A Woman Has Won the Fields Medal, Math's Highest Prize, for the First Time

The Slatest
Your News Companion by Ben Mathis-Lilley
Aug. 12 2014 4:52 PM

A Woman Has Won the Fields Medal, Math's Highest Prize, for the First Time

The Fields Medal, awarded every four years to between two and four scholars under the age of 40, is math's highest prize. It was first given out in 1936—and news has broken that, this year, Stanford professor Maryam Mirzakhani has become the first woman to win the prize. Per this profile in Quanta Magazine, Mirzakhani was raised and received her undergraduate degree in Iran before attending graduate school at Harvard, where she finished her doctoral thesis in 2004. She's won the Fields for her work with the "dynamics and geometry of Riemann surfaces and their moduli spaces" which—and I apologize to mathematicians out there for whatever I do to butcher this description—roughly means that she considers abstract questions related to non-Euclidean entities such as, for example, the surface of a pretzel.

Here's something from the Quanta piece that may or may not make you feel better about your own brain:

Mirzakhani likes to describe herself as slow. Unlike some mathematicians who solve problems with quicksilver brilliance, she gravitates toward deep problems that she can chew on for years. “Months or years later, you see very different aspects” of a problem, she said. There are problems she has been thinking about for more than a decade. “And still there’s not much I can do about them,” she said.
Advertisement

Ben Mathis-Lilley edits the Slatest. Follow @Slatest on Twitter.

TODAY IN SLATE

Technocracy

Forget Oculus Rift

This $25 cardboard box turns your phone into an incredibly fun virtual reality experience.

The Congressional Republican Digging Through Scientists’ Grant Proposals

Renée Zellweger’s New Face Is Too Real

Sleater-Kinney Was Once America’s Best Rock Band

Can it be again?

Whole Foods Is Desperate for Customers to Feel Warm and Fuzzy Again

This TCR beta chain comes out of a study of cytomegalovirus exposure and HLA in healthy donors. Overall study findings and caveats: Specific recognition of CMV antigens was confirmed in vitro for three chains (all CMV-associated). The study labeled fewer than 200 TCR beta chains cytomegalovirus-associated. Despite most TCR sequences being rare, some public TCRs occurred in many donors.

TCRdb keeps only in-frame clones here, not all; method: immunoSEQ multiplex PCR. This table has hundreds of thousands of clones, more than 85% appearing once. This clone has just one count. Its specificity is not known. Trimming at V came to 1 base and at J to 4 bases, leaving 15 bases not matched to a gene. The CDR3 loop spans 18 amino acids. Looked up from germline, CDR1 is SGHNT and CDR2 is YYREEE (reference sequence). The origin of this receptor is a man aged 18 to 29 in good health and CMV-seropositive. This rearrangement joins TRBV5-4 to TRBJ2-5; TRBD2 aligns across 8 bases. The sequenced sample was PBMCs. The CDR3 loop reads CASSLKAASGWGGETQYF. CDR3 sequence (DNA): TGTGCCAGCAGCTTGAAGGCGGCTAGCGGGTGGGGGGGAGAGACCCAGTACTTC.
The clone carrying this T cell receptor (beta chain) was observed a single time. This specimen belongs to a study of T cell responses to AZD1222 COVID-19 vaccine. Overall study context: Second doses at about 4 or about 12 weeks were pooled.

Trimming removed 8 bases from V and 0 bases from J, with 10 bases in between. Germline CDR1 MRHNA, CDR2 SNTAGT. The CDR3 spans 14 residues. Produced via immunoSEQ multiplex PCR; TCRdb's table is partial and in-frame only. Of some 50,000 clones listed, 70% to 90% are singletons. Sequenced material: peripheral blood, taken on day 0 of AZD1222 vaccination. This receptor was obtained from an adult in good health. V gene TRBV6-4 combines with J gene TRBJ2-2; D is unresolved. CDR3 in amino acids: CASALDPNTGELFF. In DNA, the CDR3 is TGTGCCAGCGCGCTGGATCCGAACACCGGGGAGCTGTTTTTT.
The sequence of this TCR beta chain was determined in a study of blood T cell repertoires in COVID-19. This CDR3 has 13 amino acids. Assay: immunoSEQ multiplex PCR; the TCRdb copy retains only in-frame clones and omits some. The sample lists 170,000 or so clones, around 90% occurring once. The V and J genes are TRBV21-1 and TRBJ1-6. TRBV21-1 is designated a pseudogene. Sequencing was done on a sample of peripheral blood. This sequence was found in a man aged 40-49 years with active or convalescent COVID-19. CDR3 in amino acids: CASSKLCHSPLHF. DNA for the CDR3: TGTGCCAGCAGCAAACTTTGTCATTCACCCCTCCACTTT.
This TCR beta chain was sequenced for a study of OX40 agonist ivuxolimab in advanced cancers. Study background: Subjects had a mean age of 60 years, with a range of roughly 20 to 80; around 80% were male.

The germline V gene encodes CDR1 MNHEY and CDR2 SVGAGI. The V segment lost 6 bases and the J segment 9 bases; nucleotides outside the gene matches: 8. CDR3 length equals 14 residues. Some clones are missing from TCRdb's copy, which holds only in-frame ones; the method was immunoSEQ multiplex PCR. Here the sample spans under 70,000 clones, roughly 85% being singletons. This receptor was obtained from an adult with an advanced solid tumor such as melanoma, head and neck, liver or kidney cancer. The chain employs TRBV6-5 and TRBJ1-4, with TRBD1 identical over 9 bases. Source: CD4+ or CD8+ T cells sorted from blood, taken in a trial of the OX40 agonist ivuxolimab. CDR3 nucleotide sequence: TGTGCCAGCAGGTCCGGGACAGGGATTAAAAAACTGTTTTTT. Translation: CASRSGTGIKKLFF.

The XX Factor

I’m 25. I Have $250.03.

My doctors want me to freeze my eggs.

The XX Factor
Oct. 20 2014 6:17 PM I’m 25. I Have $250.03. My doctors want me to freeze my eggs.
Politics

Smash and Grab

Will competitive Senate contests in Kansas and South Dakota lead to more late-breaking races in future elections?

George Tiller’s Murderer Threatens Another Abortion Provider, Claims Free Speech

These Companies in Japan Are More Than 1,000 Years Old

  News & Politics
The World
Oct. 21 2014 3:13 PM Why Countries Make Human Rights Pledges They Have No Intention of Honoring
  Business
Moneybox
Oct. 21 2014 1:12 PM The Global Millionaires Club Is Booming and Losing Its Exclusivity
  Life
The Vault
Oct. 21 2014 2:23 PM A Data-Packed Map of American Immigration in 1903
  Double X
The XX Factor
Oct. 21 2014 3:03 PM Renée Zellweger’s New Face Is Too Real
  Slate Plus
Behind the Scenes
Oct. 21 2014 1:02 PM Where Are Slate Plus Members From? This Weird Cartogram Explains. A weird-looking cartogram of Slate Plus memberships by state.
  Arts
Brow Beat
Oct. 21 2014 1:47 PM The Best Way to Fry an Egg
  Technology
Technology
Oct. 21 2014 10:43 AM Social Networking Didn’t Start at Harvard It really began at a girls’ reform school.
  Health & Science
Climate Desk
Oct. 21 2014 11:53 AM Taking Research for Granted Texas Republican Lamar Smith continues his crusade against independence in science.
  Sports
Sports Nut
Oct. 20 2014 5:09 PM Keepaway, on Three. Ready—Break! On his record-breaking touchdown pass, Peyton Manning couldn’t even leave the celebration to chance.